If that first line conjures images of a mad flasher in a trench coat, don't worry. That's not the kind of exposure I'm talking about. I'm talking about getting exposure for your books. How can anyone buy something they've never heard of, right?
Now if you're like me, you don't have much money to spend on advertisements, even the cheap ones. Most of the time, I have NO advertising budget at all. But what I do have is time. I've been taking the advice of that editor who said that the very best advertisement is coming out with another good book.
I've got some pretty good evidence that she was right. Not that I doubted her. What she said made perfect sense to me. However, I see people advertising the same books sometimes when they haven't written anything new in years. I realize there are all kinds of reasons why something like this might happen. Don't misunderstand me, I'm not insulting those individuals. Not at all. I'm offering my opinion based on what I've personally experienced. That's all anyone can do.
Now, from my experience, after a year, sales trickle off on new books significantly. (Of course, sales trickle off before that, but that's when I've noticed the biggest drop.) However, each time I have a new release, sales increase for all my books. This increase continues to grow sometimes for several months.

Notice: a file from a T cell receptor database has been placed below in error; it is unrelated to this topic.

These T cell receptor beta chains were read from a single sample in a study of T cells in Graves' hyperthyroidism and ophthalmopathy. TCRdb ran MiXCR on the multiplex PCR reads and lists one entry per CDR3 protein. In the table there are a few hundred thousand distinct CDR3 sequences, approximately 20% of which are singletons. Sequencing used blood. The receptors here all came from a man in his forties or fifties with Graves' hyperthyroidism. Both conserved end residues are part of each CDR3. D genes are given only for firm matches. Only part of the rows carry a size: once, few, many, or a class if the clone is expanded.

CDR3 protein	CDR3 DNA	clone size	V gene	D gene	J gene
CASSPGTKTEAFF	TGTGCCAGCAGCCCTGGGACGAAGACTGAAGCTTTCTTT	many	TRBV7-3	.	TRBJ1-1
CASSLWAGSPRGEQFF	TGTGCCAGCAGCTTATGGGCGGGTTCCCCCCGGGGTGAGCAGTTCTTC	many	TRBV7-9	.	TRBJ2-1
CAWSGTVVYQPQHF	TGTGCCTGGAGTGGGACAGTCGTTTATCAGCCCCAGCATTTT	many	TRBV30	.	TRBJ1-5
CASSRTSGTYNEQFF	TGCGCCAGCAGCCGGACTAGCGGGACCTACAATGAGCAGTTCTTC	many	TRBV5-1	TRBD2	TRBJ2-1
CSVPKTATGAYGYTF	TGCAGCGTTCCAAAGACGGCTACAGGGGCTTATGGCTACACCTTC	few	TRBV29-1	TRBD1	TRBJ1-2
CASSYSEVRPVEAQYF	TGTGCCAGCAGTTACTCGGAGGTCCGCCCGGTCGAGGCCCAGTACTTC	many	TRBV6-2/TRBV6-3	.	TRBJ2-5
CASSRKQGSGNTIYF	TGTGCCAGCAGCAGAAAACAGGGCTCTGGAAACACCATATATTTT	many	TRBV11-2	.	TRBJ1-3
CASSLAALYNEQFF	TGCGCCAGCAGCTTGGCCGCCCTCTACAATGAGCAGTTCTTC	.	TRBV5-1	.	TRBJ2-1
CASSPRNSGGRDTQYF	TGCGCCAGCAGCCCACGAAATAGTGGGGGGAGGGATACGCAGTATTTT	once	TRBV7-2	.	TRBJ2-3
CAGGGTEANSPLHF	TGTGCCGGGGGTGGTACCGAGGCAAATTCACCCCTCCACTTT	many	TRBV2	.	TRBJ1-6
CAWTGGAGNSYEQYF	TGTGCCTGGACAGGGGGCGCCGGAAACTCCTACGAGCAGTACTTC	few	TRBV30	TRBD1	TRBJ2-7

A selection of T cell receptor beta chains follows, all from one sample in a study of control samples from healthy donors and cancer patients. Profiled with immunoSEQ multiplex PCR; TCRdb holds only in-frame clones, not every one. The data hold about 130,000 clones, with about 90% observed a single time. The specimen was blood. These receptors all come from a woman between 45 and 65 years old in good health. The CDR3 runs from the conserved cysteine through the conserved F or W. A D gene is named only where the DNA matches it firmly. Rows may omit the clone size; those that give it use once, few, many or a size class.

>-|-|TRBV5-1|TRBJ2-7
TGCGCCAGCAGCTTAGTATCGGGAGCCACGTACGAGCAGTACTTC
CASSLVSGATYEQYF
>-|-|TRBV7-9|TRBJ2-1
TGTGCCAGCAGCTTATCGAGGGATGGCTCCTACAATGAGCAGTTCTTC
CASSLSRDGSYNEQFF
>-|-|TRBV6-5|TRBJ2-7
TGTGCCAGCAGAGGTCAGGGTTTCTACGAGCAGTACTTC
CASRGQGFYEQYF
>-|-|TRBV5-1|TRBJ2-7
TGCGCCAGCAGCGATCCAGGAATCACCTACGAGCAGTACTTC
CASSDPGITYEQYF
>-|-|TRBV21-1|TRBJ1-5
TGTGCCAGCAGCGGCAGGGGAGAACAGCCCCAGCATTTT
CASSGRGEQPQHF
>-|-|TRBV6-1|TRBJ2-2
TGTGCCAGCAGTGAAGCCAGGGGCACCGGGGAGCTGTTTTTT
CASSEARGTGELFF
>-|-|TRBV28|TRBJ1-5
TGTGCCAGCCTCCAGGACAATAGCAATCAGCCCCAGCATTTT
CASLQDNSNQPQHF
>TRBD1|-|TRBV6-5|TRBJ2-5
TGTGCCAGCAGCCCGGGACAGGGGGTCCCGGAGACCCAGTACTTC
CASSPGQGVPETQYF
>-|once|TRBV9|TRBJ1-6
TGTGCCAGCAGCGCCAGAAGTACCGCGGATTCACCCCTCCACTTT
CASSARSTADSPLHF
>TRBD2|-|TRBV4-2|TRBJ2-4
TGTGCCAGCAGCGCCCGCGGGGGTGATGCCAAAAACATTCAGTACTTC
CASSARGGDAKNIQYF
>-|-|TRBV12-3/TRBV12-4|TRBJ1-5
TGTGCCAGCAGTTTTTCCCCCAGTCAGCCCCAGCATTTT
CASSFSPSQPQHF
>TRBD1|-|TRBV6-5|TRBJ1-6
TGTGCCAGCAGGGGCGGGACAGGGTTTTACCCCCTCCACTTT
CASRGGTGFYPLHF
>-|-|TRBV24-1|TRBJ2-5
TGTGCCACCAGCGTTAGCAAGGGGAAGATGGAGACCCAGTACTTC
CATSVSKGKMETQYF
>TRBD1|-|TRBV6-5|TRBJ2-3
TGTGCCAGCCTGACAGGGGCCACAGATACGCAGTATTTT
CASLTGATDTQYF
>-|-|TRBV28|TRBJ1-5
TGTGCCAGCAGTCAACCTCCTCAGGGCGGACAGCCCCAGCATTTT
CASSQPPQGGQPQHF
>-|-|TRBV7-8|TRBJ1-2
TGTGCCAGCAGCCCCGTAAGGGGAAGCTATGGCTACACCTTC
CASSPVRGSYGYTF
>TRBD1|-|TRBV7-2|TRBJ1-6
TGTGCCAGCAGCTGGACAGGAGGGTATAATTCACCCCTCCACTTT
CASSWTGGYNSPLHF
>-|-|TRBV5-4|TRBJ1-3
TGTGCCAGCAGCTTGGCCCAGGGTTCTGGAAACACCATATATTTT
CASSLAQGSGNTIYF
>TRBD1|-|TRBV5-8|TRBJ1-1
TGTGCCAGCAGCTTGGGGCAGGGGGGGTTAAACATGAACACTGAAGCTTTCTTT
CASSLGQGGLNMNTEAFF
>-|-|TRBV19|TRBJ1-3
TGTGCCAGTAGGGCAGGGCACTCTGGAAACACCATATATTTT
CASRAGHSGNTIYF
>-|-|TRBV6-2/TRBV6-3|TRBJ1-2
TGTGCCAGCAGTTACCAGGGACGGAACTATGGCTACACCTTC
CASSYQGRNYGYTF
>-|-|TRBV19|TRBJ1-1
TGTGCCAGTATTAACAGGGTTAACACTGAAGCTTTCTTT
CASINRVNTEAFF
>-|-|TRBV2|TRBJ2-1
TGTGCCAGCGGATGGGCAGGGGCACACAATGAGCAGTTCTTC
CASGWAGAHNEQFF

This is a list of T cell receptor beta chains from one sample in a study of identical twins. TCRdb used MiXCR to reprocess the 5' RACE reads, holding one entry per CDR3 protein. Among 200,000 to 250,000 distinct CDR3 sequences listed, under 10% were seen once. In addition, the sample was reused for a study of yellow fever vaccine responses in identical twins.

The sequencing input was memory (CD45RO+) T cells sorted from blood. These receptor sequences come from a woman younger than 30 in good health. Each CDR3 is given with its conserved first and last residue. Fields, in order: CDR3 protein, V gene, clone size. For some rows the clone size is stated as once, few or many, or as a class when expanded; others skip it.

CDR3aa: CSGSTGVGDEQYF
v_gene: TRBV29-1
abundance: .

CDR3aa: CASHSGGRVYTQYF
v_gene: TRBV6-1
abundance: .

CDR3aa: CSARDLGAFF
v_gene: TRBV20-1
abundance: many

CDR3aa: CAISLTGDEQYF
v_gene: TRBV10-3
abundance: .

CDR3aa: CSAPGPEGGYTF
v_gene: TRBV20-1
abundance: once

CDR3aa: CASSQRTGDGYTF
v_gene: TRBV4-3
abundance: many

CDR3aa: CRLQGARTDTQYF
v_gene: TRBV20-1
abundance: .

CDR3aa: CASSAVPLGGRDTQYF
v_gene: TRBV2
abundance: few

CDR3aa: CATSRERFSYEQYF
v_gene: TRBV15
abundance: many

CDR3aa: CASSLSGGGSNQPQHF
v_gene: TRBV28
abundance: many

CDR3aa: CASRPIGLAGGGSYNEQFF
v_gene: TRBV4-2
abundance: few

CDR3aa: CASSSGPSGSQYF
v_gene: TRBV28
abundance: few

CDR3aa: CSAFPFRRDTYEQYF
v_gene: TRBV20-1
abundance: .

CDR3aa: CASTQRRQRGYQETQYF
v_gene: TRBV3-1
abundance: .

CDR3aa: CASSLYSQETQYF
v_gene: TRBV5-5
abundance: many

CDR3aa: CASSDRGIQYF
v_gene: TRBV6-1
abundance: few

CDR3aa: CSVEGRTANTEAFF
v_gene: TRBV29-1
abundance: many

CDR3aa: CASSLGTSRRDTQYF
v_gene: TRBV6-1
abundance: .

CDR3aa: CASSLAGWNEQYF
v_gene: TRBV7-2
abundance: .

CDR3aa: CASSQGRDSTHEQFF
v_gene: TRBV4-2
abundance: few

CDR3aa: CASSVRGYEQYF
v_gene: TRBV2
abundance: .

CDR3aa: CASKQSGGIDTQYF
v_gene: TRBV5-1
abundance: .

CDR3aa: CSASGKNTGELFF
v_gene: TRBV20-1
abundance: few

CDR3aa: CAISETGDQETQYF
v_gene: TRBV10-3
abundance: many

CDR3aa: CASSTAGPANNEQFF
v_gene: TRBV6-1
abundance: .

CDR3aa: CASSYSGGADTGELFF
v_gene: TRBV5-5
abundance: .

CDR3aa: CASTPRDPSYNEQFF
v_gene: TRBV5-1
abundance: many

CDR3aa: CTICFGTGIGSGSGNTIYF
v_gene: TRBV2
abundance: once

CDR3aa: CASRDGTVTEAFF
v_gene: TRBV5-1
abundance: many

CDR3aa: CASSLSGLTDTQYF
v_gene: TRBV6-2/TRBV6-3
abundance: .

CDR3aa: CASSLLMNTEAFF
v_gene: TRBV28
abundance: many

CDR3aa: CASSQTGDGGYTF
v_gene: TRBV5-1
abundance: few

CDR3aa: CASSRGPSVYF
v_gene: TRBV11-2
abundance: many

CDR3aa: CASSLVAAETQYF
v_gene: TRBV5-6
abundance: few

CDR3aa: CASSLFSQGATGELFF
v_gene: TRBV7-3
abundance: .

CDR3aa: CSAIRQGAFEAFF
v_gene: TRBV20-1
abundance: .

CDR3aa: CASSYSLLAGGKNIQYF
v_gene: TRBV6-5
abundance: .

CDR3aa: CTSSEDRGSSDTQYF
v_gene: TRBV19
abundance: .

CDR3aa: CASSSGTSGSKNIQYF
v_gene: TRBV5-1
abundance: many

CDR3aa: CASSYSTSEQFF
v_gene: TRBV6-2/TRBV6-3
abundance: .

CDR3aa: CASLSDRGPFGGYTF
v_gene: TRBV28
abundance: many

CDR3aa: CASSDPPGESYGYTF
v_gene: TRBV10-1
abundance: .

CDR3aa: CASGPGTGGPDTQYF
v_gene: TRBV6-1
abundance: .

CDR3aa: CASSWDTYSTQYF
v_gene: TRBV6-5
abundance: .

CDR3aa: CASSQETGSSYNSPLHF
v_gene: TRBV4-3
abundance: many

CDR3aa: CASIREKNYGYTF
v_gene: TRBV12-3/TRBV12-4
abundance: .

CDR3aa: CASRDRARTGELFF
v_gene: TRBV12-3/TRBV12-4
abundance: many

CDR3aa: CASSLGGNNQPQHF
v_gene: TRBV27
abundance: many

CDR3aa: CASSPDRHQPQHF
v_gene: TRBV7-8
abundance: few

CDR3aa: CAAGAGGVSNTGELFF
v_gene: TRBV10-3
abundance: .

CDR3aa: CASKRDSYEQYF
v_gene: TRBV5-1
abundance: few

This brings me to my next point, self-publishing is TOTALLY worth it. I've gotten more exposure with Frank and The Werewolf Tamer (my first self-pub title) than with ANY of my books with a traditional publisher. How much more?
In less than 2 months, Frank and The Werewolf Tamer, (including some free downloads offered as promo), has been downloaded roughly 2,000 times. Not all of those were free. Not even half.
My very best-selling book with a traditional publisher did not reach 2,000 sales for the YEAR.
That's what I call exposure!
Now, having said that, I made more money off the book with a traditional publisher in the first 6 weeks than I have so far with Frank. That was due in part to higher prices on the books and the fact some copies of Frank were offered for free.
I'm pricing my books as cheaply as I can and still earn a living in order to reach a larger audience. I've run some 99 cent promos, but I can't afford to leave my books priced at 99 cents. Writing is my only job. I need to earn a paycheck.
I'm sharing this in the hopes that it might help those who are still wondering what to expect with a self-published book. I believe the exposure is worth the time. People are enjoying Frank and The Werewolf Tamer and they are telling their friends. That's fantastic! I've never gotten so much word of mouth endorsements on a book before. How do I know it's word of mouth selling more books and not something else? Because I haven't done anything else. I haven't spent one single dime on advertising for Frank and The Werewolf Tamer.
I've done some guest blog posts, but that's it. Several authors were kind enough to let me be their guest and I'm sure that continues to help. My point is, it didn't cost money. You don't have to spend a fortune to sell books.
I'm sure this is great news to everyone who has to pay for marketing all on their own. Wait, that would be everyone. Ha. Ha. Ha. Sorry to burst that bubble. Even big names still pay for much (and in some cases all) of their marketing. Those banners with your book and smiling face right beside your name in HUGE letters, not to mention like 100 free copies, only happens in the movies.